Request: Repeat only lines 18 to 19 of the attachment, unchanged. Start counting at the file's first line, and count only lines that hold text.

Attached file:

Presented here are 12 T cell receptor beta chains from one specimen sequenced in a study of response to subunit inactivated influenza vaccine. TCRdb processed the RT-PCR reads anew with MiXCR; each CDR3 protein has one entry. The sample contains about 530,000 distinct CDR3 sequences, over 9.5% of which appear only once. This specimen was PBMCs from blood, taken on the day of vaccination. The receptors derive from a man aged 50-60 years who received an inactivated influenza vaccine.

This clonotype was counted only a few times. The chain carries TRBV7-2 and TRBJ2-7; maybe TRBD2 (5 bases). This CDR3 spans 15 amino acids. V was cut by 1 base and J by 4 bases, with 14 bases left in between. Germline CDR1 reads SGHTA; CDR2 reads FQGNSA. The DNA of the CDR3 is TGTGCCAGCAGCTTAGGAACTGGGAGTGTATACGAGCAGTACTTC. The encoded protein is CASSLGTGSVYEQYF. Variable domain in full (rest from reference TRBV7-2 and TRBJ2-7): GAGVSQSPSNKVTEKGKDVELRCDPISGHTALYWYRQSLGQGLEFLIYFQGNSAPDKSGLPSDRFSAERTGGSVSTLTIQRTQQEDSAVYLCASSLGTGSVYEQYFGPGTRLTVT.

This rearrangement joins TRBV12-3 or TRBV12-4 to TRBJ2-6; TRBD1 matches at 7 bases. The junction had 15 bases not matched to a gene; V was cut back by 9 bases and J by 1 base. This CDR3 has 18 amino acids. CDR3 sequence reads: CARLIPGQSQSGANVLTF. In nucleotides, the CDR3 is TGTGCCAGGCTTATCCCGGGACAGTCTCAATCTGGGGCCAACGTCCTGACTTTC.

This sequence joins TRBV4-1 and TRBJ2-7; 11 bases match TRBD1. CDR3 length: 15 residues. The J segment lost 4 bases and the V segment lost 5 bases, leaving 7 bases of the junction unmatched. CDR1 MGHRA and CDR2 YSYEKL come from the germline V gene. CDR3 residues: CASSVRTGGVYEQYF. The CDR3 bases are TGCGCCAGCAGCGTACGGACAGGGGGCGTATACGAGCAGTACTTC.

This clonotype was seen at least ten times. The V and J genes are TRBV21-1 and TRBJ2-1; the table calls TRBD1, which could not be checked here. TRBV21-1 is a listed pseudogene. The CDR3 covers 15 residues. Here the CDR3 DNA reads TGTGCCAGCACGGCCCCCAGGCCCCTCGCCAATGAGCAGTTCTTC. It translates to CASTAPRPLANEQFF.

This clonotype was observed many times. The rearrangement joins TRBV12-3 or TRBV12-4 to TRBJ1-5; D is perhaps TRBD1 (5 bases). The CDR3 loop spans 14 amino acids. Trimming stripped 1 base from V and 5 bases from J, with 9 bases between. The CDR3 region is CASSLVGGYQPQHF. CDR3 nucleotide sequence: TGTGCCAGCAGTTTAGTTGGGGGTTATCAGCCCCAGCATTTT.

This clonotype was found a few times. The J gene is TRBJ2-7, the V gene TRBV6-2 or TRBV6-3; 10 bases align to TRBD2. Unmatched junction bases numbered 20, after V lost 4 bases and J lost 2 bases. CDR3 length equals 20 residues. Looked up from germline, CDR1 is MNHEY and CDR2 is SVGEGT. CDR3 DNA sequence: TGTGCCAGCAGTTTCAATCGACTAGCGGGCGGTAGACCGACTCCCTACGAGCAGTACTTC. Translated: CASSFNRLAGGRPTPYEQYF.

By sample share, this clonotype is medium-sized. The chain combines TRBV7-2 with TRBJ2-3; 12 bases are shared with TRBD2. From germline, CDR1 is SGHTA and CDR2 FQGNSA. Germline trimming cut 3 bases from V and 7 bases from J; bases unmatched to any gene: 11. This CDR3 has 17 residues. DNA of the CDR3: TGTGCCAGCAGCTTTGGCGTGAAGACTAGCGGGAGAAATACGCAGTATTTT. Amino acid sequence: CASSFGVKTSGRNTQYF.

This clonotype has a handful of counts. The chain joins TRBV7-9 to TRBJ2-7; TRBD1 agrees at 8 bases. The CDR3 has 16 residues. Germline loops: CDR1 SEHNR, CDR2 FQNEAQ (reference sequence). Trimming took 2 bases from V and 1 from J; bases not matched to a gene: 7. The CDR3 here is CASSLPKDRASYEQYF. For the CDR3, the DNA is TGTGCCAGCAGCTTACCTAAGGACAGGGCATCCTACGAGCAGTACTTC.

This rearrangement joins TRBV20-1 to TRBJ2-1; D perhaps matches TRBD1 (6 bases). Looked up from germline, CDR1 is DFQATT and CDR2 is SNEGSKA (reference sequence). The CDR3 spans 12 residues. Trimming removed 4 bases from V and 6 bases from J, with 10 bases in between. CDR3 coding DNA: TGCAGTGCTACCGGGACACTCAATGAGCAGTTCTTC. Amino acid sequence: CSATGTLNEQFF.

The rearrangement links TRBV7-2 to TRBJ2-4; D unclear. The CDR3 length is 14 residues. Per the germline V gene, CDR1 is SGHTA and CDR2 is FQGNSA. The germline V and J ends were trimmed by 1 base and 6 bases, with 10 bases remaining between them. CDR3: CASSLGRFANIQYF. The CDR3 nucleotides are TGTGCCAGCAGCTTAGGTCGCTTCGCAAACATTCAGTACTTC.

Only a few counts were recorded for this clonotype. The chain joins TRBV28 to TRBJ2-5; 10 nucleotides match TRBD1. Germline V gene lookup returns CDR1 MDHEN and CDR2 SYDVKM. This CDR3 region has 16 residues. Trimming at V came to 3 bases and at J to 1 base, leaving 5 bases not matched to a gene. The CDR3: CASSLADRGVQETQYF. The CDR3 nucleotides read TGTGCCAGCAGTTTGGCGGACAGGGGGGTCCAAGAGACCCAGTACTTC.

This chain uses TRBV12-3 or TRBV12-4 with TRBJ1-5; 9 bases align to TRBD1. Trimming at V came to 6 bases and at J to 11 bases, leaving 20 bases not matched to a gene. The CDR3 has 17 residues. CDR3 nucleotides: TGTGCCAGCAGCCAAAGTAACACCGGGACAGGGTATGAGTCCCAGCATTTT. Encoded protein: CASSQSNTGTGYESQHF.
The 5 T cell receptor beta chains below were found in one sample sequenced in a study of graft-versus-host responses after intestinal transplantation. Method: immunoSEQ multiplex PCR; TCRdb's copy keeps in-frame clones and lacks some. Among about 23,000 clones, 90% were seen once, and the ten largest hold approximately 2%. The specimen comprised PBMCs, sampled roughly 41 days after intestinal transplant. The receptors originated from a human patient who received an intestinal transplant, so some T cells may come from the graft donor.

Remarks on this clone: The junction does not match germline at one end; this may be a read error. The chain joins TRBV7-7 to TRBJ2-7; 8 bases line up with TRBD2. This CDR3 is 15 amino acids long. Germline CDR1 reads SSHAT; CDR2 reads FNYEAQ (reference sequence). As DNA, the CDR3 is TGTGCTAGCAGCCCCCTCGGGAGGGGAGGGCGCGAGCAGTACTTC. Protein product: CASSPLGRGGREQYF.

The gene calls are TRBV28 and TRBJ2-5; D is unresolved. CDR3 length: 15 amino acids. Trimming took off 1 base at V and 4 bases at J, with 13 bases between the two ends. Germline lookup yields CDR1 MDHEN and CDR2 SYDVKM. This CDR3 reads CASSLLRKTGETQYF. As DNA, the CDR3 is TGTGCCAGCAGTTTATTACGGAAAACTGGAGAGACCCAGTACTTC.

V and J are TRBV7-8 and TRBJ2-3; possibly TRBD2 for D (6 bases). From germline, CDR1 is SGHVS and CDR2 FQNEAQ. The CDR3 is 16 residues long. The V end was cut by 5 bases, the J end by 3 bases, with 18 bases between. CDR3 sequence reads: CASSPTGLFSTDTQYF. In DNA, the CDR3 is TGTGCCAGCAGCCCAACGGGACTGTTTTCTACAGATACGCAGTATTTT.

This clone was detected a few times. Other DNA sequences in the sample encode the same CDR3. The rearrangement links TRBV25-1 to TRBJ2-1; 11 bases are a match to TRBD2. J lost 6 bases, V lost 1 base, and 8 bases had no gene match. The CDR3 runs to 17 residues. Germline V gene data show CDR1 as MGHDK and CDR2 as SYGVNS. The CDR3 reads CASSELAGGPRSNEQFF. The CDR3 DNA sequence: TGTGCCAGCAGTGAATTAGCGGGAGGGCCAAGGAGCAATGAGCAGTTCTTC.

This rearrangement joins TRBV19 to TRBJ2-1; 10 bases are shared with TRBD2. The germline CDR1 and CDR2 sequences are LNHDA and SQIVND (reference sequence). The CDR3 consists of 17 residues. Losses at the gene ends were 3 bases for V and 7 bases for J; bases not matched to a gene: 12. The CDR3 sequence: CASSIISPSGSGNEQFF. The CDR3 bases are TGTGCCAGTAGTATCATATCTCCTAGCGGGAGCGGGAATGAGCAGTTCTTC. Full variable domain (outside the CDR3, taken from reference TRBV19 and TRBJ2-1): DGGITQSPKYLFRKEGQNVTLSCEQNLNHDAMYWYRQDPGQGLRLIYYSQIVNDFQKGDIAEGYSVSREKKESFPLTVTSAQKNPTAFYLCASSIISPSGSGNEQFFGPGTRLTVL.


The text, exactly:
This clone was detected a few times. Other DNA sequences in the sample encode the same CDR3. The rearrangement links TRBV25-1 to TRBJ2-1; 11 bases are a match to TRBD2. J lost 6 bases, V lost 1 base, and 8 bases had no gene match. The CDR3 runs to 17 residues. Germline V gene data show CDR1 as MGHDK and CDR2 as SYGVNS. The CDR3 reads CASSELAGGPRSNEQFF. The CDR3 DNA sequence: TGTGCCAGCAGTGAATTAGCGGGAGGGCCAAGGAGCAATGAGCAGTTCTTC.

This rearrangement joins TRBV19 to TRBJ2-1; 10 bases are shared with TRBD2. The germline CDR1 and CDR2 sequences are LNHDA and SQIVND (reference sequence). The CDR3 consists of 17 residues. Losses at the gene ends were 3 bases for V and 7 bases for J; bases not matched to a gene: 12. The CDR3 sequence: CASSIISPSGSGNEQFF. The CDR3 bases are TGTGCCAGTAGTATCATATCTCCTAGCGGGAGCGGGAATGAGCAGTTCTTC. Full variable domain (outside the CDR3, taken from reference TRBV19 and TRBJ2-1): DGGITQSPKYLFRKEGQNVTLSCEQNLNHDAMYWYRQDPGQGLRLIYYSQIVNDFQKGDIAEGYSVSREKKESFPLTVTSAQKNPTAFYLCASSIISPSGSGNEQFFGPGTRLTVL.